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If a loved one has recently been diagnosed with hearing loss, now is a perfect time to reach out and provide help through what may be a tough transition. Assisting your loved ones in managing their hearing loss is essential for establishing a positive quality of life, whether they live independently or in assisted care.
Help them use their hearing aids.
You can give your loved one all of the advice in the world, but it won’t help them unless they use their hearing aids correctly. Hearing loss that is not addressed is linked to mental health problems such as depression, loneliness, and anxiety. Hearing loss can also exacerbate and compound cognitive problems. Hearing aids help to reduce the effects of untreated hearing loss and keep those you care about connected to the world.
Inquire if your loved ones use their hearing aids daily, and if they don’t, inquire further about their reasons for not using them. It’s possible that their hearing aids were not correctly fitted or programmed for their hearing loss. If this is the case, assist them in scheduling a follow-up consultation with their hearing healthcare provider. If at all possible, accompany them to their appointment to support them in making the necessary changes.
There are several other explanations why a hearing aid can be left unused. Your loved one may be having difficulties adjusting to the sound or feel of hearing aids. Reading aloud to each other or following the dialogue on a favorite television show may help them adjust to using their hearing aids in a low-pressure social setting.
Support them in understanding that using hearing aids becomes easier over time. Remind them how much you value your relationship with them and how hearing aids can help you communicate effectively at all times.
They may also have difficulty keeping their hearing aid in good working order. When you visit, help them clean their hearing aids and check any batteries to ensure they are in good working order.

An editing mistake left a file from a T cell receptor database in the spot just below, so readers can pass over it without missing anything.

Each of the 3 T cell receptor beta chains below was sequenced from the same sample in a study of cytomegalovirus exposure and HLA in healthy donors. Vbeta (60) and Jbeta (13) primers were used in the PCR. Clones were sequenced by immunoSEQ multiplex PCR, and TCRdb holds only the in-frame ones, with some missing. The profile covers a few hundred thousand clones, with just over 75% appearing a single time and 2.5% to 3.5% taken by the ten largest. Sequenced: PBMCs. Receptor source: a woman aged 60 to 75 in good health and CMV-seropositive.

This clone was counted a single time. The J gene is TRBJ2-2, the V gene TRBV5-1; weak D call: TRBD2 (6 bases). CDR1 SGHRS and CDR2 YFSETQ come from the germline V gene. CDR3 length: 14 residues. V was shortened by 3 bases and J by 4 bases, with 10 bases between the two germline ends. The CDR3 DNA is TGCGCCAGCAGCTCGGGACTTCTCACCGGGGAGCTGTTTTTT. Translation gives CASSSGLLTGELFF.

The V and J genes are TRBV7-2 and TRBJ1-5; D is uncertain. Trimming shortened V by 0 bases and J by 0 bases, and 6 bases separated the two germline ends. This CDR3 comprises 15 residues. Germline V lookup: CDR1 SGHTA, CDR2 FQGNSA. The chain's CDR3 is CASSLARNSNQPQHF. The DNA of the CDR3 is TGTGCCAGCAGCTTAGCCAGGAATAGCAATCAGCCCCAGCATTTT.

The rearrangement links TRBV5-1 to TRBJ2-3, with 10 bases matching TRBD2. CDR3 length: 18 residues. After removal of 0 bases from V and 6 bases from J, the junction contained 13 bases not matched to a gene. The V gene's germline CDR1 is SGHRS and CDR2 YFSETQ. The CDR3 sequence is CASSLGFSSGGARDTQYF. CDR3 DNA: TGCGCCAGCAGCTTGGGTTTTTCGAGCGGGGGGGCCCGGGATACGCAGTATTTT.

Advocate for your loved one
We all want to be there for the people we care about, but that isn’t always possible. Fortunately, even if you are unavailable, your loved one likely has access to people and resources who can assist them. Learn about the people who will be caring for your loved one in the hospital, doctor’s office, or care facility. Keep the workers informed about their hearing loss and advocate for their welfare. Ask the staff to help you ensure that your loved one’s hearing disability is monitored and addressed, especially if assistance is required to wear the hearing aid or change the battery correctly.
Request that the staff keeps you informed of any changes in your loved one’s well-being. This can include social withdrawal and isolation, as well as confusion or a worsening of cognitive problems.
Take measures to protect your loved one’s hearing aids.
Small, inconspicuous devices, such as hearing aids, can easily get lost in the shuffle or even thrown away accidentally in care homes. Make it easy for your loved ones to keep their devices by making them easy to find and difficult to lose.
Personal belongings, including hearing aids, must be labeled in a long-term care facility. Take the time to write your loved one’s name or initials in permanent ink on their hearing aids. Even for small hearing devices, a distinguishing mark on the outer casing, such as a brightly colored dot, can help the device be noticed and returned to the right person.
Accessories are also available to prevent hearing aids from being lost. Consider investing in a retainer cord to keep your loved one’s hearing aids in place. A retainer cord for a hearing aid works similarly to a neck cord for glasses, clipping the device to its owner so it can’t get away.
Are you concerned about your hearing? Our knowledgeable staff will conduct a thorough hearing examination and recommend a tailored treatment plan tailored to your specific needs. Contact us today to schedule an appointment.